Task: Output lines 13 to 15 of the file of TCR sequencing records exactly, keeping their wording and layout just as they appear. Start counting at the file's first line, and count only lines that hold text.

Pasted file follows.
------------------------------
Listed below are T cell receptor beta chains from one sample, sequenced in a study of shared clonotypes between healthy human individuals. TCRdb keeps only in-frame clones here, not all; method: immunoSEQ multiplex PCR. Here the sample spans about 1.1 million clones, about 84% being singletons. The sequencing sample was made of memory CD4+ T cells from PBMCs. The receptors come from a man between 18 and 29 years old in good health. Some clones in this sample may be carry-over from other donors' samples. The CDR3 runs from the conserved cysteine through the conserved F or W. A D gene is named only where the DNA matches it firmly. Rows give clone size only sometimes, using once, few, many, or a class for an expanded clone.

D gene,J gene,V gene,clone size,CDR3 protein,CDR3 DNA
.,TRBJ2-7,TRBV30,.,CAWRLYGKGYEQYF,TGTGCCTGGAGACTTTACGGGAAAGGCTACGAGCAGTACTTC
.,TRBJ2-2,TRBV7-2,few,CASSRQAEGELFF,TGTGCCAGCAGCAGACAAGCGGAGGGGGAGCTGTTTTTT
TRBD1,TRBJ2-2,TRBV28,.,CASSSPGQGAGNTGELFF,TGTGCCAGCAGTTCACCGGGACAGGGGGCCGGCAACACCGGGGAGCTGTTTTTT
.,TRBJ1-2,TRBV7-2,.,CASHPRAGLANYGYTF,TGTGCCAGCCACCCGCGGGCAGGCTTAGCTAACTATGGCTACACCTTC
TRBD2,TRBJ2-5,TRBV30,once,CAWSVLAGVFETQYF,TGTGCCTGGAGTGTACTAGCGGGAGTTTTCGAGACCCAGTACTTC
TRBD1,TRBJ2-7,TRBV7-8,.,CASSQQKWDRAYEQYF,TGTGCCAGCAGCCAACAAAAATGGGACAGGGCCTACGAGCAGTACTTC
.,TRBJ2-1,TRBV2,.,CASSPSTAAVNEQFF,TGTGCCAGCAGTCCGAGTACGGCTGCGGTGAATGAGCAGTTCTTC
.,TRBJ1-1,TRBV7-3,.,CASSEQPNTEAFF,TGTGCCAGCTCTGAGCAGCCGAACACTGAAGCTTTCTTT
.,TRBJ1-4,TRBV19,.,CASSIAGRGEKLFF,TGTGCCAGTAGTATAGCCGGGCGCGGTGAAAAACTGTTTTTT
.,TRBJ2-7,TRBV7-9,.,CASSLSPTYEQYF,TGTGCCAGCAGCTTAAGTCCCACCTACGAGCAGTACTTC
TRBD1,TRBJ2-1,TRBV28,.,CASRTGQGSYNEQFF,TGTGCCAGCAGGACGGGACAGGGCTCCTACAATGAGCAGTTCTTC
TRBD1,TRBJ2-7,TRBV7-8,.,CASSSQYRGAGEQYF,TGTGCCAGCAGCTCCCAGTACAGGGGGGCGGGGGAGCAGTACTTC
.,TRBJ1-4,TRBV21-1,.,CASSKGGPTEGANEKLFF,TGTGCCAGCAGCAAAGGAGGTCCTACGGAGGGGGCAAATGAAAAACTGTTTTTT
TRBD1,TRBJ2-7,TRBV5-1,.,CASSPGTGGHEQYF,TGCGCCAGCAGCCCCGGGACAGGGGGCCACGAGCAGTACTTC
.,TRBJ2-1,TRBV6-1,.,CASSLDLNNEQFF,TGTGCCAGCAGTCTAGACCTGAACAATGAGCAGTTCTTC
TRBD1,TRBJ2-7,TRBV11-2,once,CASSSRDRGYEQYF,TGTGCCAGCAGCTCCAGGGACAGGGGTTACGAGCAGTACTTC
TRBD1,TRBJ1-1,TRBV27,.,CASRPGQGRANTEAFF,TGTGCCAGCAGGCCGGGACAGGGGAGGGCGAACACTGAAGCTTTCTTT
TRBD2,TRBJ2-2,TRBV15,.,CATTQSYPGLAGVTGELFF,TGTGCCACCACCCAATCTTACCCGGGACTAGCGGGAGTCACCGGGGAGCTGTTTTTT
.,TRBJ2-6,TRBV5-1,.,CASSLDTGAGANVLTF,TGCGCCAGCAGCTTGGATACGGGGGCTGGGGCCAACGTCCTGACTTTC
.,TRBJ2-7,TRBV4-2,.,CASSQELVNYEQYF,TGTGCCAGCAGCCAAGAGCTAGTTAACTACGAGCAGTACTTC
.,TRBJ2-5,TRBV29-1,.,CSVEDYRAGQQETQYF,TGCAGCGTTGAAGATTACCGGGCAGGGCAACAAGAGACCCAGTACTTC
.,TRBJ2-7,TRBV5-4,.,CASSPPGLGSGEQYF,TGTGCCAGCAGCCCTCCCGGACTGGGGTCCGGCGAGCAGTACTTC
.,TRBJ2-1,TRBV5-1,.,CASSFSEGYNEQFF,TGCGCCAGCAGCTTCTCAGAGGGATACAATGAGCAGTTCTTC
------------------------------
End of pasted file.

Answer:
TRBD1,TRBJ2-1,TRBV28,.,CASRTGQGSYNEQFF,TGTGCCAGCAGGACGGGACAGGGCTCCTACAATGAGCAGTTCTTC
TRBD1,TRBJ2-7,TRBV7-8,.,CASSSQYRGAGEQYF,TGTGCCAGCAGCTCCCAGTACAGGGGGGCGGGGGAGCAGTACTTC
.,TRBJ1-4,TRBV21-1,.,CASSKGGPTEGANEKLFF,TGTGCCAGCAGCAAAGGAGGTCCTACGGAGGGGGCAAATGAAAAACTGTTTTTT